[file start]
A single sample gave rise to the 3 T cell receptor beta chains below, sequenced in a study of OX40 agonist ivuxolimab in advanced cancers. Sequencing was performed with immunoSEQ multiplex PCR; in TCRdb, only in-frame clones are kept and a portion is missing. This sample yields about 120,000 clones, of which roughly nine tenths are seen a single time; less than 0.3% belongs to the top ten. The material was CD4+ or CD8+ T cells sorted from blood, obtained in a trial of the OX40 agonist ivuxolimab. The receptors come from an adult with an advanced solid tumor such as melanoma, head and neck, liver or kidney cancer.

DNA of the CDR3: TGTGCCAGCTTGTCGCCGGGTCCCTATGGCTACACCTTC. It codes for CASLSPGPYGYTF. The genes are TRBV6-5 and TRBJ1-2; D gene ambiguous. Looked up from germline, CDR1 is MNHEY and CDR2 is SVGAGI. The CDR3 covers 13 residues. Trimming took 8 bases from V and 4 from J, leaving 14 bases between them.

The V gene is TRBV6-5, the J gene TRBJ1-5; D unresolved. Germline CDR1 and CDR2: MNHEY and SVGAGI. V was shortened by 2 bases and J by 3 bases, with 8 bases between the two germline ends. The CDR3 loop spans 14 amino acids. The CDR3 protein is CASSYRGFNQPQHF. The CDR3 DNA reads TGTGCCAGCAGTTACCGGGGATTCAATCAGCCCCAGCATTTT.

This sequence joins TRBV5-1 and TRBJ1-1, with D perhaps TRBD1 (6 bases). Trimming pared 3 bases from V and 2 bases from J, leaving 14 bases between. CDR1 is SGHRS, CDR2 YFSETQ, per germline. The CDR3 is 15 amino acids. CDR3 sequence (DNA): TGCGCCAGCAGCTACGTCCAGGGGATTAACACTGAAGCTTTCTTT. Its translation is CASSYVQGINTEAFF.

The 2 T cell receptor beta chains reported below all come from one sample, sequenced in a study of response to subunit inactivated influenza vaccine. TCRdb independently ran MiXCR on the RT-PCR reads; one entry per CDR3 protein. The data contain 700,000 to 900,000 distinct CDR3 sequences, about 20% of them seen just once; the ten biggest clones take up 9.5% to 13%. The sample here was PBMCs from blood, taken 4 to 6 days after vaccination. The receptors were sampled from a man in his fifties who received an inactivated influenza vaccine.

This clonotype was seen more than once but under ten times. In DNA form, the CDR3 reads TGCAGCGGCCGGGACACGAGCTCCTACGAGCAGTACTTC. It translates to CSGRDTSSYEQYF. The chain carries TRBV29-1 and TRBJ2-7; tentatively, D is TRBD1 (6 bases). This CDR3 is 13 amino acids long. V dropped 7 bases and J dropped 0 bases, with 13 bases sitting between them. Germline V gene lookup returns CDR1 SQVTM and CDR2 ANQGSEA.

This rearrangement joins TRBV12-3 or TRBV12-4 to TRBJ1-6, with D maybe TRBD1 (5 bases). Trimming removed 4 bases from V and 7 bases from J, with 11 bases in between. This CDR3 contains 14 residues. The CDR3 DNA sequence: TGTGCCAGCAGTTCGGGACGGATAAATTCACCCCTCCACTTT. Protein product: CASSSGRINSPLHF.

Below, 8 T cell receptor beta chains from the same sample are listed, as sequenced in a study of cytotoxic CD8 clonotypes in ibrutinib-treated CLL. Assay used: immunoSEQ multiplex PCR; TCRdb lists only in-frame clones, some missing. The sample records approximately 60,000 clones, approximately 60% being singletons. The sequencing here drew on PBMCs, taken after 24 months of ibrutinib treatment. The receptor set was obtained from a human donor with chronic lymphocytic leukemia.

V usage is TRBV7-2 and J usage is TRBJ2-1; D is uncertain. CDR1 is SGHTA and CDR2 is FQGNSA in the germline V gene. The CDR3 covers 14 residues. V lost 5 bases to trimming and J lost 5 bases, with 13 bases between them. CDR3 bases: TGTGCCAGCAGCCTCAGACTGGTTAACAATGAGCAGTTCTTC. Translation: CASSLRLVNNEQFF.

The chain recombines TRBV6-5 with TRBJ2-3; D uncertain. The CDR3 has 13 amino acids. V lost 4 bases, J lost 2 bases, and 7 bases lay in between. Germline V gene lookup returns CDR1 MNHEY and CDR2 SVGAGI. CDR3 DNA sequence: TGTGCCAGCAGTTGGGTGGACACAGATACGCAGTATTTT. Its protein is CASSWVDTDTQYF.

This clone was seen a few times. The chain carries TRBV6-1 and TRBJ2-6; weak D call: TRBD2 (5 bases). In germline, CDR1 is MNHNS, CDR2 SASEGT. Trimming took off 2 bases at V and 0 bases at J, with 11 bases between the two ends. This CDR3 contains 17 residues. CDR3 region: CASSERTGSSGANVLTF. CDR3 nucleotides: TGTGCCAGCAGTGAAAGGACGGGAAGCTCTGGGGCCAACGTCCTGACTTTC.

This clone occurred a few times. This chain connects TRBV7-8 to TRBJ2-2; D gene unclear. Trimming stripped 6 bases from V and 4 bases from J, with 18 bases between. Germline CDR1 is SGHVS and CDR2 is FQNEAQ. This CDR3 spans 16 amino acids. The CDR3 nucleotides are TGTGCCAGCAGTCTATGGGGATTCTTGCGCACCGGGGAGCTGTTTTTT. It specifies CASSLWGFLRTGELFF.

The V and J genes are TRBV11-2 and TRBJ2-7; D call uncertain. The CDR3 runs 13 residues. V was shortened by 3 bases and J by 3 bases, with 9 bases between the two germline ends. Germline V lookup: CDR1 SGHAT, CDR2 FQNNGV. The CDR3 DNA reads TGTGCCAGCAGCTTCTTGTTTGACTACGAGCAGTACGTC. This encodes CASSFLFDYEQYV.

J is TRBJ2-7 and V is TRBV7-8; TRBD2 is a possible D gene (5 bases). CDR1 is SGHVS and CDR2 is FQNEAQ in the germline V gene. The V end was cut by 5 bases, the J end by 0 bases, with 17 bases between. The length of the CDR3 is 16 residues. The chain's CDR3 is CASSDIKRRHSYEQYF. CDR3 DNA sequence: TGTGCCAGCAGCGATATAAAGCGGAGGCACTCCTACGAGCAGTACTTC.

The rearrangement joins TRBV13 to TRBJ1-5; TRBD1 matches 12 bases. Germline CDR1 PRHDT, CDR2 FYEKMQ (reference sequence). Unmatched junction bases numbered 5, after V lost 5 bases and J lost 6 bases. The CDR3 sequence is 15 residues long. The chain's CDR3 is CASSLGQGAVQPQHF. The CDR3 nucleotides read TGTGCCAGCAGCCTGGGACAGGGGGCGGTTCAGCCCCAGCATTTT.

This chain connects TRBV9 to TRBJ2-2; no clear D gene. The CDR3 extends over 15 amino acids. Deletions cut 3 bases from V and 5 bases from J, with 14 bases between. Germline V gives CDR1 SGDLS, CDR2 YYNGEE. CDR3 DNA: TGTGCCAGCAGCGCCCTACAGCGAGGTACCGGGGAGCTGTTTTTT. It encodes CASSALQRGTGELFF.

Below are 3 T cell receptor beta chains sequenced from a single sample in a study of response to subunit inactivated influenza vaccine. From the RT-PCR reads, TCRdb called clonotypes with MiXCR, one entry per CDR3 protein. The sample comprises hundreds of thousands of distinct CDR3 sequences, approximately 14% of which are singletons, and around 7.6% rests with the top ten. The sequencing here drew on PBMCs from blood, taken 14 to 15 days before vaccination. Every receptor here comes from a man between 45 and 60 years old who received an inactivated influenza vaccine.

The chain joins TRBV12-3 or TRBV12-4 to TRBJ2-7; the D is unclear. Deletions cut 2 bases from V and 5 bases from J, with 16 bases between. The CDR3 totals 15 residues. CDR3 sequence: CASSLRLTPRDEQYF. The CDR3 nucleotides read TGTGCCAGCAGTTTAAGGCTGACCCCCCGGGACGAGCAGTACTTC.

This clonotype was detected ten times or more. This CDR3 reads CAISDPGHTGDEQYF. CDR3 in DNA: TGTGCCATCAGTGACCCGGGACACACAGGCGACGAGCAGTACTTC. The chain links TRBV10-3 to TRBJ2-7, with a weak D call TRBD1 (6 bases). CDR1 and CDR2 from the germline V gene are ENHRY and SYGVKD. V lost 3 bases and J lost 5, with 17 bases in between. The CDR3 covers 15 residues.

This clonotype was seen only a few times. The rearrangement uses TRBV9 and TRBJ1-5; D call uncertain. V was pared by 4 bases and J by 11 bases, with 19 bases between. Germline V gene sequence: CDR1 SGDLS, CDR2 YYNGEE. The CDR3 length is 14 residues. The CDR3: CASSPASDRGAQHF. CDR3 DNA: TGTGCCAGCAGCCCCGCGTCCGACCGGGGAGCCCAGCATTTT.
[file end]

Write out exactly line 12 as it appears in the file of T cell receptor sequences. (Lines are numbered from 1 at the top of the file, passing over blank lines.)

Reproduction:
This clone occurred a few times. This chain connects TRBV7-8 to TRBJ2-2; D gene unclear. Trimming stripped 6 bases from V and 4 bases from J, with 18 bases between. Germline CDR1 is SGHVS and CDR2 is FQNEAQ. This CDR3 spans 16 amino acids. The CDR3 nucleotides are TGTGCCAGCAGTCTATGGGGATTCTTGCGCACCGGGGAGCTGTTTTTT. It specifies CASSLWGFLRTGELFF.